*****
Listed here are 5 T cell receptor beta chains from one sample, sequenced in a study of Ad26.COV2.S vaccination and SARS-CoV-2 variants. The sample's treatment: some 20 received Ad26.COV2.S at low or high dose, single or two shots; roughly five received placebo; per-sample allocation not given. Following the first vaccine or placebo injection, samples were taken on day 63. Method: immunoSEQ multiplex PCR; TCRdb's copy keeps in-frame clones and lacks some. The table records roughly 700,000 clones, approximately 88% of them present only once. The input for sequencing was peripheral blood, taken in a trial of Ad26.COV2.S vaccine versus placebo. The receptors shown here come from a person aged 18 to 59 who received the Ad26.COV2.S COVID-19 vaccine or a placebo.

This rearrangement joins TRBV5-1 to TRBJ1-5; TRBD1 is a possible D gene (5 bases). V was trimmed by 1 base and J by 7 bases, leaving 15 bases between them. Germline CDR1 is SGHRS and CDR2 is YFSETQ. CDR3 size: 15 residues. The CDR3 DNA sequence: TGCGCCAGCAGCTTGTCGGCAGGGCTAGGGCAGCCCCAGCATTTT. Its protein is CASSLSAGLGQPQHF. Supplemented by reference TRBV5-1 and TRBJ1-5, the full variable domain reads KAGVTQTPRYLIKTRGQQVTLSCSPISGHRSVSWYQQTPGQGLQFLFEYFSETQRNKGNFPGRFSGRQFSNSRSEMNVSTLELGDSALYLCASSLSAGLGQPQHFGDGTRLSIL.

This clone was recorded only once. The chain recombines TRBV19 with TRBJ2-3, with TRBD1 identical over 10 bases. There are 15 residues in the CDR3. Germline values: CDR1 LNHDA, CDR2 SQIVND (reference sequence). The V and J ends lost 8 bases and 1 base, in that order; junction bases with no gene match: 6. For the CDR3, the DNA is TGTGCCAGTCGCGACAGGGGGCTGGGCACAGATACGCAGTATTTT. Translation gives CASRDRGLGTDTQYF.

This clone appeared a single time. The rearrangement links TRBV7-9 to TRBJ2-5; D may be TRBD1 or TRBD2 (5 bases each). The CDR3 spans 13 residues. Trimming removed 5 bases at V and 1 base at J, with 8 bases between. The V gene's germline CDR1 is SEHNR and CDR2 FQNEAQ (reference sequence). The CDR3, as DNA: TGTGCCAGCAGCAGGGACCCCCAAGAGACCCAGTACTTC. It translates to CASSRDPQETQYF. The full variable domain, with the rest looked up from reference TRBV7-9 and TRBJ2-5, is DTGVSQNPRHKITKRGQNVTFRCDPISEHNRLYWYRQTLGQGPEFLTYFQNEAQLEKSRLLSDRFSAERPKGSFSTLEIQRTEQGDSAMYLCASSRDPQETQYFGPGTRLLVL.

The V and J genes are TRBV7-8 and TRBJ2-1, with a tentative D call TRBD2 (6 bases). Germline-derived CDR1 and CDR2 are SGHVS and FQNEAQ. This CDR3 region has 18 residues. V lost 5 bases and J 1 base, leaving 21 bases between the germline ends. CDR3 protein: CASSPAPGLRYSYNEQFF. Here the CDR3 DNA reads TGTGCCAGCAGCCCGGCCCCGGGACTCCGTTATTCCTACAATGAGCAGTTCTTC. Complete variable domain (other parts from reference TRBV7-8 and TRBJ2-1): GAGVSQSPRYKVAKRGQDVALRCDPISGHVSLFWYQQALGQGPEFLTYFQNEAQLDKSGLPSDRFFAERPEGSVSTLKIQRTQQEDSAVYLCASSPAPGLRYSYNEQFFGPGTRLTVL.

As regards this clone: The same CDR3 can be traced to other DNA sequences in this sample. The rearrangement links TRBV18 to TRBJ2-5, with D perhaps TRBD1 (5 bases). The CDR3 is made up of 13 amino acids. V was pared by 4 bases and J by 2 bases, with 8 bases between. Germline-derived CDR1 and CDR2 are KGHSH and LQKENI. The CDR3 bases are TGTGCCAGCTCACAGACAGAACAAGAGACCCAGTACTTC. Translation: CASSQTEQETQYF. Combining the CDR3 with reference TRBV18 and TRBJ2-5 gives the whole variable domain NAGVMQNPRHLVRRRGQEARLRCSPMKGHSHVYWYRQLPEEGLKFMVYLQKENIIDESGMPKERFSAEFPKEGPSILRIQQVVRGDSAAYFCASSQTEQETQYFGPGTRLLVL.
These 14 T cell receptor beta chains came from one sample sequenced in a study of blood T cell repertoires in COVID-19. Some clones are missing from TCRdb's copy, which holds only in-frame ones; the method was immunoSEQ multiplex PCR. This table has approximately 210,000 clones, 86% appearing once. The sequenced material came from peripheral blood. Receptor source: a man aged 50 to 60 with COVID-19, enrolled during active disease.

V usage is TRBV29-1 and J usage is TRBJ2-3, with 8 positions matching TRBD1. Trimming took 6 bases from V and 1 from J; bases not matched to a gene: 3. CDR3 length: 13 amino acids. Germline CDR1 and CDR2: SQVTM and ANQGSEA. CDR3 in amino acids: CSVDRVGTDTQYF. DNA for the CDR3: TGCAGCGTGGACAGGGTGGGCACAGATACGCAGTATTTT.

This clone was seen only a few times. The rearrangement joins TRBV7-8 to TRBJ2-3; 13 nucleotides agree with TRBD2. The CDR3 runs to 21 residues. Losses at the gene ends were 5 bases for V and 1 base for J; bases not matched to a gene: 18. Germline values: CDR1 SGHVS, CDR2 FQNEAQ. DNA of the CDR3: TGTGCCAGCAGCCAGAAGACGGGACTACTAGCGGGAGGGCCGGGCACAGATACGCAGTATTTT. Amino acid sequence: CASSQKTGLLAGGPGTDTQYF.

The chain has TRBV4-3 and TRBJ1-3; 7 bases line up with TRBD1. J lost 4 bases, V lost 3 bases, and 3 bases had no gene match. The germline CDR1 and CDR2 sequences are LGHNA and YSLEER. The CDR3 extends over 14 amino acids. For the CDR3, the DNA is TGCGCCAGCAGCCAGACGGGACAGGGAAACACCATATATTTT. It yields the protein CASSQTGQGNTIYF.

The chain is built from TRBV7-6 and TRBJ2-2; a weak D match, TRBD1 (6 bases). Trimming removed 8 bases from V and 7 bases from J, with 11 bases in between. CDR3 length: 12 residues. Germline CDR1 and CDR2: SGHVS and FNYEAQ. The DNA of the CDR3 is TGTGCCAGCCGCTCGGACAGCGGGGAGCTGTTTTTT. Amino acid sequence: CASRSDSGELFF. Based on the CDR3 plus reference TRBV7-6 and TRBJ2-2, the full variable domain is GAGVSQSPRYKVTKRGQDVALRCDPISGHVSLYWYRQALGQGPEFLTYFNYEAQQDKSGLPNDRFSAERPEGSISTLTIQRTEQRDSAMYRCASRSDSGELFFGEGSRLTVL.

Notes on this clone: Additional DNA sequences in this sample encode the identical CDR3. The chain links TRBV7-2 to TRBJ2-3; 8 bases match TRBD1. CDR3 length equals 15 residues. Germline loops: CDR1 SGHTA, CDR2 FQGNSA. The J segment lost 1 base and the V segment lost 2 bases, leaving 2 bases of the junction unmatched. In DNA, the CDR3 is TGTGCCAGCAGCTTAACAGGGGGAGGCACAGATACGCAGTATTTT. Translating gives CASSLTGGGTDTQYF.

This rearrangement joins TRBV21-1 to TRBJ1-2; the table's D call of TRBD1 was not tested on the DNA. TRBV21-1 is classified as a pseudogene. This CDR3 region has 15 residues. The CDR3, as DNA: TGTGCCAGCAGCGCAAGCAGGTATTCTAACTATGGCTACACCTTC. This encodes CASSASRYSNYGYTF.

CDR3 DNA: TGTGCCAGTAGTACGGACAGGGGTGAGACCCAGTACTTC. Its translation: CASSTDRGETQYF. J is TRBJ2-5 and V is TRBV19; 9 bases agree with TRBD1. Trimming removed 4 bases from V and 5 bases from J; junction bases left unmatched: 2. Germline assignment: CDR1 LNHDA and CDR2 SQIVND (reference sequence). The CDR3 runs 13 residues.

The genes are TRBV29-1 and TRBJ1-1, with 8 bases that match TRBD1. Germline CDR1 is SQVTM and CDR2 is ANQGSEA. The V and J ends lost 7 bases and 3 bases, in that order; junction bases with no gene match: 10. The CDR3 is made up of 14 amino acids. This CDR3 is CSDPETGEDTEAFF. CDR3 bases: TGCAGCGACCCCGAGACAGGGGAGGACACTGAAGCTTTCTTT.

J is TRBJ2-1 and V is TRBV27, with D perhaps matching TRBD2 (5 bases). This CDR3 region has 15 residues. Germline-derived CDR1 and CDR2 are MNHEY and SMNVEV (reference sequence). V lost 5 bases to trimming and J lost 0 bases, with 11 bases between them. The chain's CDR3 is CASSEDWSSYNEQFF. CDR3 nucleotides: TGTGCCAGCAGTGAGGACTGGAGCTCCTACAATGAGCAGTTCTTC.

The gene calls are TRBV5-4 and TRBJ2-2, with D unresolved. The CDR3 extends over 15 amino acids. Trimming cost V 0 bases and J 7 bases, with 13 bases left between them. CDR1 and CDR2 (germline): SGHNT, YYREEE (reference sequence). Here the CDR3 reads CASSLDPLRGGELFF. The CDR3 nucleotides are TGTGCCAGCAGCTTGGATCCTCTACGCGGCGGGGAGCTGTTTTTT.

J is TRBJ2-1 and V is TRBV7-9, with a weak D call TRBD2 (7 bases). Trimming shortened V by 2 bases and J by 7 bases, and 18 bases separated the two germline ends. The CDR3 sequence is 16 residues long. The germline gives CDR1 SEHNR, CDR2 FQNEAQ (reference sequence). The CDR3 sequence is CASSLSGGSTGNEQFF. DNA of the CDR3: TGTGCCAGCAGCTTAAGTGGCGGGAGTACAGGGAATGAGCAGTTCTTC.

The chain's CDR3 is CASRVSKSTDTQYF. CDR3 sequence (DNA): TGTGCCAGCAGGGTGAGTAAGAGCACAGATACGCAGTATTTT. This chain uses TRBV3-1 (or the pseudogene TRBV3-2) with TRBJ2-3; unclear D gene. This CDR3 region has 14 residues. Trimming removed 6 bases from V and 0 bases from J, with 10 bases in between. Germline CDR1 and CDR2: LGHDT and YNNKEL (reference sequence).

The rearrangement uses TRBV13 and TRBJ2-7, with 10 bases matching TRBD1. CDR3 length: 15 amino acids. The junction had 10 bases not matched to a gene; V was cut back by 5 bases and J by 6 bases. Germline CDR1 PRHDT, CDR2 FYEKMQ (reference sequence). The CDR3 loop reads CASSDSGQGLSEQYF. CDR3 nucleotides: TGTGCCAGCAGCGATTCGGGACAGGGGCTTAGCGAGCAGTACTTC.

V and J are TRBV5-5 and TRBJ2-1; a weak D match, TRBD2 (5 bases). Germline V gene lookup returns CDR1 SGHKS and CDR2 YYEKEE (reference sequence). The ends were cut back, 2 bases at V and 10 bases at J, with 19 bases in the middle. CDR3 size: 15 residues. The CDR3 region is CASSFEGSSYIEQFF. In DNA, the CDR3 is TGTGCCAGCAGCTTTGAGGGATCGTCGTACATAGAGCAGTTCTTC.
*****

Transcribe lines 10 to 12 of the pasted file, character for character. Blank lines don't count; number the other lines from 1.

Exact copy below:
The chain has TRBV4-3 and TRBJ1-3; 7 bases line up with TRBD1. J lost 4 bases, V lost 3 bases, and 3 bases had no gene match. The germline CDR1 and CDR2 sequences are LGHNA and YSLEER. The CDR3 extends over 14 amino acids. For the CDR3, the DNA is TGCGCCAGCAGCCAGACGGGACAGGGAAACACCATATATTTT. It yields the protein CASSQTGQGNTIYF.

The chain is built from TRBV7-6 and TRBJ2-2; a weak D match, TRBD1 (6 bases). Trimming removed 8 bases from V and 7 bases from J, with 11 bases in between. CDR3 length: 12 residues. Germline CDR1 and CDR2: SGHVS and FNYEAQ. The DNA of the CDR3 is TGTGCCAGCCGCTCGGACAGCGGGGAGCTGTTTTTT. Amino acid sequence: CASRSDSGELFF. Based on the CDR3 plus reference TRBV7-6 and TRBJ2-2, the full variable domain is GAGVSQSPRYKVTKRGQDVALRCDPISGHVSLYWYRQALGQGPEFLTYFNYEAQQDKSGLPNDRFSAERPEGSISTLTIQRTEQRDSAMYRCASRSDSGELFFGEGSRLTVL.

Notes on this clone: Additional DNA sequences in this sample encode the identical CDR3. The chain links TRBV7-2 to TRBJ2-3; 8 bases match TRBD1. CDR3 length equals 15 residues. Germline loops: CDR1 SGHTA, CDR2 FQGNSA. The J segment lost 1 base and the V segment lost 2 bases, leaving 2 bases of the junction unmatched. In DNA, the CDR3 is TGTGCCAGCAGCTTAACAGGGGGAGGCACAGATACGCAGTATTTT. Translating gives CASSLTGGGTDTQYF.